April 2016 newsletter – Inomics 2015 salary survey

NOMICS has been offering students and professionals a comprehensive online resource for their
academic and career choices since 1998. Amongst the services it provides is an Annual Salary Report. The 2015 Report was published as our January issue went to press. Here is a summary of its main findings. Full details of the survey and of INOMICS’ other activities can be found at their website.

The results of this report were compiled from information collected by an online questionnaire between February and April 2015. The questionnaire was advertised by social media and by email.

The sample
In all, 834 respondents from 92 countries took part in the survey. All were currently in employment, most of them in universities and representing different career stages from PhD student to full professor. The average age (just over 40) was higher than in the 2014 survey, meaning that respondents occupied on average slightly more senior and better-remunerated posts, making direct comparisons of average salaries between 2014 and 2015 somewhat perilous.

The age distribution of the respondents is shown in table 1. It also shows the wide geographical dispersion of respondents across the world, making regional salary comparisons feasible. The survey does not, however, take into account living costs which will differ substantially between regions.Table 2 shows the occupations of respondents and their distribution across very broad categories of employer.
This shows that the large majority of participants (76 per cent) currently work in a university setting, showing a strong representation of traditional academics in the survey. A further 11 per cent of participants currently work at a research institute, and 5 percent work for the government in some capacity. Finally, a smaller number of participants work in other settings: 3 per cent for an NGO or international organization; 2 per cent for a private company; 2 per cent in a consultancy; and 1 per cent for a bank.

Predictably, a large majority of respondents (76 per cent) of respondents work in economics. The main alternatives were accounting and finance (26 per cent) and 12 per cent in management.

Salaries by age and region
Respondents were asked for their current annual salaries in current US dollars. The results, by age and by region, are shown in Fig.1. As one might expect, the highest salaries (at any age) were earned in North America. For example, the youngest, 25-35, age group earned on average $81,000 which is more than half as much again as the same age group in Western Europe. Differentials at other ages are of a similar order of magnitude though, if anything, rather larger. The difference between North America and other regions is even larger, of course. It is also noticeable that salaries in North America appear to be steeply progressive with respect to age with salaries for the oldest age group about 2.5 times those for the youngest.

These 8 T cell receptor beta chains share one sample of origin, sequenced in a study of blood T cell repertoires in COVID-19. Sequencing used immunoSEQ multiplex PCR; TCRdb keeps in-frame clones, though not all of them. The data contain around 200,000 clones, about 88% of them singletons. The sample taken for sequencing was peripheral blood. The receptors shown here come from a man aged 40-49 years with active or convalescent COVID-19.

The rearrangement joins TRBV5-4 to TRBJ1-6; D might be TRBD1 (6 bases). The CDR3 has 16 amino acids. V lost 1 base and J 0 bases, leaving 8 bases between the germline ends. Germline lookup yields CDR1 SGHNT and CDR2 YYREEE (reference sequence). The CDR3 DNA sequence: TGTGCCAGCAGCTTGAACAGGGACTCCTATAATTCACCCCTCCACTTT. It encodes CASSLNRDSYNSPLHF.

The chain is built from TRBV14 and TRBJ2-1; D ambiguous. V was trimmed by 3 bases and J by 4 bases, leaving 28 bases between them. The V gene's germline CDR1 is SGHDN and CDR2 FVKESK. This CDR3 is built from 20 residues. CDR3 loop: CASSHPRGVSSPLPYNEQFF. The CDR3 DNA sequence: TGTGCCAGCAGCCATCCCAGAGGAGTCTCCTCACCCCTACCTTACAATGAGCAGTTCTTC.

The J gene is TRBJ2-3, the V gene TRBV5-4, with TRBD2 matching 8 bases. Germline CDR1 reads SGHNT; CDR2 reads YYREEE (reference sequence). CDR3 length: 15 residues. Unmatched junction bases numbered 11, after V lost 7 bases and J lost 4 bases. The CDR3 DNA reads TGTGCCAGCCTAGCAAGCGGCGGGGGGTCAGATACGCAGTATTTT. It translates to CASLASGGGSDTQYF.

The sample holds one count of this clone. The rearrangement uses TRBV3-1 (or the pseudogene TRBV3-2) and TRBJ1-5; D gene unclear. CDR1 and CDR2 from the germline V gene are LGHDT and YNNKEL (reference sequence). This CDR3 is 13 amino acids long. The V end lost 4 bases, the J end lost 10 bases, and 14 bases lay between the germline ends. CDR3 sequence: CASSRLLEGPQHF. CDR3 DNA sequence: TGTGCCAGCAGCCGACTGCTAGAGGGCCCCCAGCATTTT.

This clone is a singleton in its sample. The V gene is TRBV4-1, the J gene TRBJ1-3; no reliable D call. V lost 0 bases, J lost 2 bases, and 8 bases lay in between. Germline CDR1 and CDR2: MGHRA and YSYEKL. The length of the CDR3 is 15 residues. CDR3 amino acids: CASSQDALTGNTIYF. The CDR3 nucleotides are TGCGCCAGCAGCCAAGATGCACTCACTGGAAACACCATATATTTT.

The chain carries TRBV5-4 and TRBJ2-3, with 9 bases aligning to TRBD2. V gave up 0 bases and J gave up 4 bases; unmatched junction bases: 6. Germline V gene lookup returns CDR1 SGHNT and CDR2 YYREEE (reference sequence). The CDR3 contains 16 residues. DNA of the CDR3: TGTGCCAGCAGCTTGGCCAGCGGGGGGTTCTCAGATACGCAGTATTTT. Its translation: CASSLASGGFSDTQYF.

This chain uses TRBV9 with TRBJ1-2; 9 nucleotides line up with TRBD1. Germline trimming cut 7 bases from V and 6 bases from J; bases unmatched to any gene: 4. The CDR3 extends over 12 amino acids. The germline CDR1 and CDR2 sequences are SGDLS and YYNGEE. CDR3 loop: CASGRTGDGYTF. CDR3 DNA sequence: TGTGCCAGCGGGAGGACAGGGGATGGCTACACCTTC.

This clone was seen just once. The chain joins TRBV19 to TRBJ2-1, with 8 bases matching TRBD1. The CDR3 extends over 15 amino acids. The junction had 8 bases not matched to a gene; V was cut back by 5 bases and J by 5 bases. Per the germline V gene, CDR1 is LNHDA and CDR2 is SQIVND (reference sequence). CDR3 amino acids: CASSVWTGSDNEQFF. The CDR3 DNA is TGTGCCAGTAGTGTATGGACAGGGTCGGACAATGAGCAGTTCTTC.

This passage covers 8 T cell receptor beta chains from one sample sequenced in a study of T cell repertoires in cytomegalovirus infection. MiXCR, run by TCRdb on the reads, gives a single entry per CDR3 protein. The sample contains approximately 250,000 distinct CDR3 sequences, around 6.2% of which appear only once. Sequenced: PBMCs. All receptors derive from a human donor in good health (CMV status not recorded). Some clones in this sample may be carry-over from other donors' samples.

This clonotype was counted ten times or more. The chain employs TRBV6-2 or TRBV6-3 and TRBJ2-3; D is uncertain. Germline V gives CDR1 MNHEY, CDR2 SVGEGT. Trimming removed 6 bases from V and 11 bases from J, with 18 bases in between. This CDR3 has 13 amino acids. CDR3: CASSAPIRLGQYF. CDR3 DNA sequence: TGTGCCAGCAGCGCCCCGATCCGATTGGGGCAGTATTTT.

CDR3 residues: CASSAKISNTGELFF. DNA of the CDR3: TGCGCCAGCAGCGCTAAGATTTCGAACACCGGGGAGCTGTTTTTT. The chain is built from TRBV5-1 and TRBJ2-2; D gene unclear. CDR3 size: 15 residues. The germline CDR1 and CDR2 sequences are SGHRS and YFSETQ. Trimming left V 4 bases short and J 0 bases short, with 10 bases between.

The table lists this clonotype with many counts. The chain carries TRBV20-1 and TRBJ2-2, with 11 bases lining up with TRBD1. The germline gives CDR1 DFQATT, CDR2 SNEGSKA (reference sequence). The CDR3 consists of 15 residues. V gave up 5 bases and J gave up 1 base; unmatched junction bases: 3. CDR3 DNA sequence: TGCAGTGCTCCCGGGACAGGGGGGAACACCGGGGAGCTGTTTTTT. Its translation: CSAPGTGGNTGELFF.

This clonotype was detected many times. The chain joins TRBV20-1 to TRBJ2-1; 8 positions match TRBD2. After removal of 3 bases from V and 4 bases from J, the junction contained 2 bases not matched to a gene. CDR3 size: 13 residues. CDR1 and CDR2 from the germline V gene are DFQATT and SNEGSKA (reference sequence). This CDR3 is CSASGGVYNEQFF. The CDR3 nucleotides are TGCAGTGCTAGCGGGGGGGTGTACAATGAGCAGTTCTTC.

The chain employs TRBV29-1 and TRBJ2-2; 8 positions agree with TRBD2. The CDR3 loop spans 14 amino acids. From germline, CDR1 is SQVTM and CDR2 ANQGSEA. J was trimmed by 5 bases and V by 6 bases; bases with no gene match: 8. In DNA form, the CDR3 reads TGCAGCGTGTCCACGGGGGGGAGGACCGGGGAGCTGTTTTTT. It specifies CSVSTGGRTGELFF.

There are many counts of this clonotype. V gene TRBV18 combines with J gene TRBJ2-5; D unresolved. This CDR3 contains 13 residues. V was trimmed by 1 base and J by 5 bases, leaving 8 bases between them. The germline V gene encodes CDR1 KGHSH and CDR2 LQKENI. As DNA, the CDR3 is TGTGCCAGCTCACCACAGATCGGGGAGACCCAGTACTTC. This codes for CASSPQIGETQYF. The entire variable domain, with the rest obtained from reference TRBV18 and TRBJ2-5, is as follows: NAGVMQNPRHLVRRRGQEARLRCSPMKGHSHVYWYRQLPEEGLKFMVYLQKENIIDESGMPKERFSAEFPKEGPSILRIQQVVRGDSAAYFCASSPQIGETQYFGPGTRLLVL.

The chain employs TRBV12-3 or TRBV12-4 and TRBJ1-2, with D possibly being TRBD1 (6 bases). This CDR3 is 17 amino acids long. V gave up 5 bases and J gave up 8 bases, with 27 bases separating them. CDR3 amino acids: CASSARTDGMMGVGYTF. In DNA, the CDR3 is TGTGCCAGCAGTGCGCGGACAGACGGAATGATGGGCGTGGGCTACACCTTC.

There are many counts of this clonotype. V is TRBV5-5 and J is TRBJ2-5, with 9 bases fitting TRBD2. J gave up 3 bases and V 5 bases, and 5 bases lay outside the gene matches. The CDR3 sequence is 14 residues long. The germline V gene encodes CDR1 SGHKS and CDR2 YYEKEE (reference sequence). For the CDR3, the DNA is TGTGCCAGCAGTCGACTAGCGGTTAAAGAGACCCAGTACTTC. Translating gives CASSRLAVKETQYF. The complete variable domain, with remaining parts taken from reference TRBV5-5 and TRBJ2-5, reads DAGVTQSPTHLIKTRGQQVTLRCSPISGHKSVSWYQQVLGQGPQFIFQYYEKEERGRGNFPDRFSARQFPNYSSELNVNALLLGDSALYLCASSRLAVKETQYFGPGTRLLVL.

At the other extreme we have Eastern and South Eastern Europe, and Africa, where average salaries are the lowest. Overall the general level of salary is similar in both regions. Unfortunately, the data allows us to distinguish only four and three age groups, respectively. But it is noticeable that there is only a small age-related progression in E and SE Europe, where salaries for the oldest group are only about 1.5 times the salaries of the youngest. Even more striking is the situation in Africa where salaries initially rise between age groups and then decline.

In Asia, salaries increase sharply with age to begin with but remain equal for the two oldest age groups, at $50,000.

Salaries by position
Fig.2 shows the average salary of respondents in different positions and for a selection of countries (in US$).

Generally speaking, the USA comes out on top, as one might expect, with an average salary for full professors of $186,000. The one exception appears in the case of PhD candidates who are rewarded rather modestly in the US ($30,000). Studying for a PhD in Switzerland brings almost twice the income ($55,000). Germany (at $35,000) pushes the US into third place. In other positions, the US dominates and is generally followed by some combination of Canada, the UK and Germany, except in the case of ‘researcher’ where the UK comes in at sixth place. The lowest salaries, for countries reported in the survey, are paid in India.

Changes in salary 2014-15
The report also shows the change in salary for selected academic positions since the 2014 survey, for two regions, USA and Canada, and UK and Ireland. In the USA and Canada the situation for PhD candidates showed little change with the average salary around (US) $27,000 in both periods. For assistant and associated professors,however, there was a substantial increase of around 14 per cent ($86,000 to $98,000) for the former and 16 per cent ($100,000 to $116,000) for the latter.

In the UK and Ireland the situation was generally similar, though starting (and finishing) at lower levels than in the USAand Canada. The average reported salary for assistant professor rose from $59,000 to $76,000, while for associate professor it rose from $78,000 to $99,000. According to the survey, the average salary of a full professor in UK and Ireland rose from $100,000 to $127,000, a rise of 27 per cent which the report describes as ‘remarkable’.

1. https://inomics.com/